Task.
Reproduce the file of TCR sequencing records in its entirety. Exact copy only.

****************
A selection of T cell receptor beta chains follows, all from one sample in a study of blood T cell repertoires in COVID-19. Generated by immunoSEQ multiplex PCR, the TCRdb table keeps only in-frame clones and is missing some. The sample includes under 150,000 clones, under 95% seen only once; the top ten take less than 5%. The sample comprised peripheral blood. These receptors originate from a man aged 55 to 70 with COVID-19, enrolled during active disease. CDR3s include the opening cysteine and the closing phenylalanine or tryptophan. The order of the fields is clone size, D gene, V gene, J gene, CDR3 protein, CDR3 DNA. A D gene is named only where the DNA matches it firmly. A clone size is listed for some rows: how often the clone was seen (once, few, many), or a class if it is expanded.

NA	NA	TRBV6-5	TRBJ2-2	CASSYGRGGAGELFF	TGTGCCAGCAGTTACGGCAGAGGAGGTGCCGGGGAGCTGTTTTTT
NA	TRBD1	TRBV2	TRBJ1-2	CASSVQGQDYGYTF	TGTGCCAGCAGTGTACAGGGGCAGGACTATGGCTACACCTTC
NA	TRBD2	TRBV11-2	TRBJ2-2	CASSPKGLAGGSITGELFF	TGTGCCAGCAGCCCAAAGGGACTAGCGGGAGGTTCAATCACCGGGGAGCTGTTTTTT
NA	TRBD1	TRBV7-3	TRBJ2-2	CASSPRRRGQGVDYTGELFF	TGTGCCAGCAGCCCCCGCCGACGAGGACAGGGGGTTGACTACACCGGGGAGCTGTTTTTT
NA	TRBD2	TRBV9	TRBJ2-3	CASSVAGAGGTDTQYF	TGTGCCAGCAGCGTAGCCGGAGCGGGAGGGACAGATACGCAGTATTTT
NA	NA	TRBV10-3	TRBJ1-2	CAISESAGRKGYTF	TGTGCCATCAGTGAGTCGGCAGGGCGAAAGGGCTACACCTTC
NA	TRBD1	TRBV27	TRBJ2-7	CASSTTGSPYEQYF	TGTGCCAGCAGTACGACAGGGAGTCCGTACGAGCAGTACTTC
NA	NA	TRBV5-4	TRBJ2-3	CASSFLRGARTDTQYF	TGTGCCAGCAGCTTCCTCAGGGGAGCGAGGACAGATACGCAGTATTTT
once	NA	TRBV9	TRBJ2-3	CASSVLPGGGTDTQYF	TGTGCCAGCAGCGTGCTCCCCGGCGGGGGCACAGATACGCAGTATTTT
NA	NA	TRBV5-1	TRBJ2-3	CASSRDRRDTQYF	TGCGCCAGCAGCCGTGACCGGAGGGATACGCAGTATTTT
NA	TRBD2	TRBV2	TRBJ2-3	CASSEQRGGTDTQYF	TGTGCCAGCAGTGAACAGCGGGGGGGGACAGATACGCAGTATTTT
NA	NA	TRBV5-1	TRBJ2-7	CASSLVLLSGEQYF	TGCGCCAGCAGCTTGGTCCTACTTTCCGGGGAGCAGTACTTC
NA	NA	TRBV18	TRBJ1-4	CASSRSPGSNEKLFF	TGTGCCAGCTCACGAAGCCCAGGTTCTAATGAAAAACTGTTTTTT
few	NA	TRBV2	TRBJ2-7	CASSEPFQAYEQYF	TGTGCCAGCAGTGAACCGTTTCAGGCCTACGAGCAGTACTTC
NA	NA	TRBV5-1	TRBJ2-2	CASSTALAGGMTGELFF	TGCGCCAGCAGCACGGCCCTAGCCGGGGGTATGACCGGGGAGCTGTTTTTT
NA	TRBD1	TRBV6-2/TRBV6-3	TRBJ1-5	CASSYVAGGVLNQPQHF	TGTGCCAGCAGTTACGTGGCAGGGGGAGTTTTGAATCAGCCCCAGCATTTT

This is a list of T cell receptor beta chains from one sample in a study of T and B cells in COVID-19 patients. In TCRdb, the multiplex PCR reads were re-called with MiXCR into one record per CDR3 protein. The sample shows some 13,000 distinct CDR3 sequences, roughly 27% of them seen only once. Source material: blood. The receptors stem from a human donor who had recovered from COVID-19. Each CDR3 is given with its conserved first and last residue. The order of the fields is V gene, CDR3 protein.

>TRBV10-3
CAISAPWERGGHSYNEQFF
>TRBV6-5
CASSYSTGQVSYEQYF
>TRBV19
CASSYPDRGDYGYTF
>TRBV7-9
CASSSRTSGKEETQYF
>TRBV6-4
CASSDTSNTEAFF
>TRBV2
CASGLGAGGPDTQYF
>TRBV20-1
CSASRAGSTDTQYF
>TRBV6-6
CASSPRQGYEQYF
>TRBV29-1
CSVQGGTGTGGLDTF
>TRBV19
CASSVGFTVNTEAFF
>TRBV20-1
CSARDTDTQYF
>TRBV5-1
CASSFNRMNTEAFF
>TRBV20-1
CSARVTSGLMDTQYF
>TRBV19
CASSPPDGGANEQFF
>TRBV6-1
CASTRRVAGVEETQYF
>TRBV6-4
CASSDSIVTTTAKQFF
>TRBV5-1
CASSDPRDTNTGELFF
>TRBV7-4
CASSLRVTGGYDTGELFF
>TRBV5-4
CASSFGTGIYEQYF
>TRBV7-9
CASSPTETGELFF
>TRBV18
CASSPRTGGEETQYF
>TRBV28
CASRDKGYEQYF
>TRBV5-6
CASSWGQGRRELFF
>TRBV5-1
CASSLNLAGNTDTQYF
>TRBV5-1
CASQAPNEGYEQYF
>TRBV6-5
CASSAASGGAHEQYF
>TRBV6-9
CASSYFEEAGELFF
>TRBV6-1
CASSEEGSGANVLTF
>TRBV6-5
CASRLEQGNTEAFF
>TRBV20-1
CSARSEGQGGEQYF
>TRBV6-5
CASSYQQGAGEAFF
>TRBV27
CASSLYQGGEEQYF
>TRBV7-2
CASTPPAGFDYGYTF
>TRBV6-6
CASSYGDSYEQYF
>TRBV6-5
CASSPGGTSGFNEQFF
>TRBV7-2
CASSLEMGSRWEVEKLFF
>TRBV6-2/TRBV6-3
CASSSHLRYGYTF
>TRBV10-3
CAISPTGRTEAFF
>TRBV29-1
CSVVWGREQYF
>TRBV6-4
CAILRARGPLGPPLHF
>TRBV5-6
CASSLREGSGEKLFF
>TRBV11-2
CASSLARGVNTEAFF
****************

A selection of T cell receptor beta chains follows, all from one sample in a study of blood T cell repertoires in COVID-19. Generated by immunoSEQ multiplex PCR, the TCRdb table keeps only in-frame clones and is missing some. The sample includes under 150,000 clones, under 95% seen only once; the top ten take less than 5%. The sample comprised peripheral blood. These receptors originate from a man aged 55 to 70 with COVID-19, enrolled during active disease. CDR3s include the opening cysteine and the closing phenylalanine or tryptophan. The order of the fields is clone size, D gene, V gene, J gene, CDR3 protein, CDR3 DNA. A D gene is named only where the DNA matches it firmly. A clone size is listed for some rows: how often the clone was seen (once, few, many), or a class if it is expanded.

NA	NA	TRBV6-5	TRBJ2-2	CASSYGRGGAGELFF	TGTGCCAGCAGTTACGGCAGAGGAGGTGCCGGGGAGCTGTTTTTT
NA	TRBD1	TRBV2	TRBJ1-2	CASSVQGQDYGYTF	TGTGCCAGCAGTGTACAGGGGCAGGACTATGGCTACACCTTC
NA	TRBD2	TRBV11-2	TRBJ2-2	CASSPKGLAGGSITGELFF	TGTGCCAGCAGCCCAAAGGGACTAGCGGGAGGTTCAATCACCGGGGAGCTGTTTTTT
NA	TRBD1	TRBV7-3	TRBJ2-2	CASSPRRRGQGVDYTGELFF	TGTGCCAGCAGCCCCCGCCGACGAGGACAGGGGGTTGACTACACCGGGGAGCTGTTTTTT
NA	TRBD2	TRBV9	TRBJ2-3	CASSVAGAGGTDTQYF	TGTGCCAGCAGCGTAGCCGGAGCGGGAGGGACAGATACGCAGTATTTT
NA	NA	TRBV10-3	TRBJ1-2	CAISESAGRKGYTF	TGTGCCATCAGTGAGTCGGCAGGGCGAAAGGGCTACACCTTC
NA	TRBD1	TRBV27	TRBJ2-7	CASSTTGSPYEQYF	TGTGCCAGCAGTACGACAGGGAGTCCGTACGAGCAGTACTTC
NA	NA	TRBV5-4	TRBJ2-3	CASSFLRGARTDTQYF	TGTGCCAGCAGCTTCCTCAGGGGAGCGAGGACAGATACGCAGTATTTT
once	NA	TRBV9	TRBJ2-3	CASSVLPGGGTDTQYF	TGTGCCAGCAGCGTGCTCCCCGGCGGGGGCACAGATACGCAGTATTTT
NA	NA	TRBV5-1	TRBJ2-3	CASSRDRRDTQYF	TGCGCCAGCAGCCGTGACCGGAGGGATACGCAGTATTTT
NA	TRBD2	TRBV2	TRBJ2-3	CASSEQRGGTDTQYF	TGTGCCAGCAGTGAACAGCGGGGGGGGACAGATACGCAGTATTTT
NA	NA	TRBV5-1	TRBJ2-7	CASSLVLLSGEQYF	TGCGCCAGCAGCTTGGTCCTACTTTCCGGGGAGCAGTACTTC
NA	NA	TRBV18	TRBJ1-4	CASSRSPGSNEKLFF	TGTGCCAGCTCACGAAGCCCAGGTTCTAATGAAAAACTGTTTTTT
few	NA	TRBV2	TRBJ2-7	CASSEPFQAYEQYF	TGTGCCAGCAGTGAACCGTTTCAGGCCTACGAGCAGTACTTC
NA	NA	TRBV5-1	TRBJ2-2	CASSTALAGGMTGELFF	TGCGCCAGCAGCACGGCCCTAGCCGGGGGTATGACCGGGGAGCTGTTTTTT
NA	TRBD1	TRBV6-2/TRBV6-3	TRBJ1-5	CASSYVAGGVLNQPQHF	TGTGCCAGCAGTTACGTGGCAGGGGGAGTTTTGAATCAGCCCCAGCATTTT

This is a list of T cell receptor beta chains from one sample in a study of T and B cells in COVID-19 patients. In TCRdb, the multiplex PCR reads were re-called with MiXCR into one record per CDR3 protein. The sample shows some 13,000 distinct CDR3 sequences, roughly 27% of them seen only once. Source material: blood. The receptors stem from a human donor who had recovered from COVID-19. Each CDR3 is given with its conserved first and last residue. The order of the fields is V gene, CDR3 protein.

>TRBV10-3
CAISAPWERGGHSYNEQFF
>TRBV6-5
CASSYSTGQVSYEQYF
>TRBV19
CASSYPDRGDYGYTF
>TRBV7-9
CASSSRTSGKEETQYF
>TRBV6-4
CASSDTSNTEAFF
>TRBV2
CASGLGAGGPDTQYF
>TRBV20-1
CSASRAGSTDTQYF
>TRBV6-6
CASSPRQGYEQYF
>TRBV29-1
CSVQGGTGTGGLDTF
>TRBV19
CASSVGFTVNTEAFF
>TRBV20-1
CSARDTDTQYF
>TRBV5-1
CASSFNRMNTEAFF
>TRBV20-1
CSARVTSGLMDTQYF
>TRBV19
CASSPPDGGANEQFF
>TRBV6-1
CASTRRVAGVEETQYF
>TRBV6-4
CASSDSIVTTTAKQFF
>TRBV5-1
CASSDPRDTNTGELFF
>TRBV7-4
CASSLRVTGGYDTGELFF
>TRBV5-4
CASSFGTGIYEQYF
>TRBV7-9
CASSPTETGELFF
>TRBV18
CASSPRTGGEETQYF
>TRBV28
CASRDKGYEQYF
>TRBV5-6
CASSWGQGRRELFF
>TRBV5-1
CASSLNLAGNTDTQYF
>TRBV5-1
CASQAPNEGYEQYF
>TRBV6-5
CASSAASGGAHEQYF
>TRBV6-9
CASSYFEEAGELFF
>TRBV6-1
CASSEEGSGANVLTF
>TRBV6-5
CASRLEQGNTEAFF
>TRBV20-1
CSARSEGQGGEQYF
>TRBV6-5
CASSYQQGAGEAFF
>TRBV27
CASSLYQGGEEQYF
>TRBV7-2
CASTPPAGFDYGYTF
>TRBV6-6
CASSYGDSYEQYF
>TRBV6-5
CASSPGGTSGFNEQFF
>TRBV7-2
CASSLEMGSRWEVEKLFF
>TRBV6-2/TRBV6-3
CASSSHLRYGYTF
>TRBV10-3
CAISPTGRTEAFF
>TRBV29-1
CSVVWGREQYF
>TRBV6-4
CAILRARGPLGPPLHF
>TRBV5-6
CASSLREGSGEKLFF
>TRBV11-2
CASSLARGVNTEAFF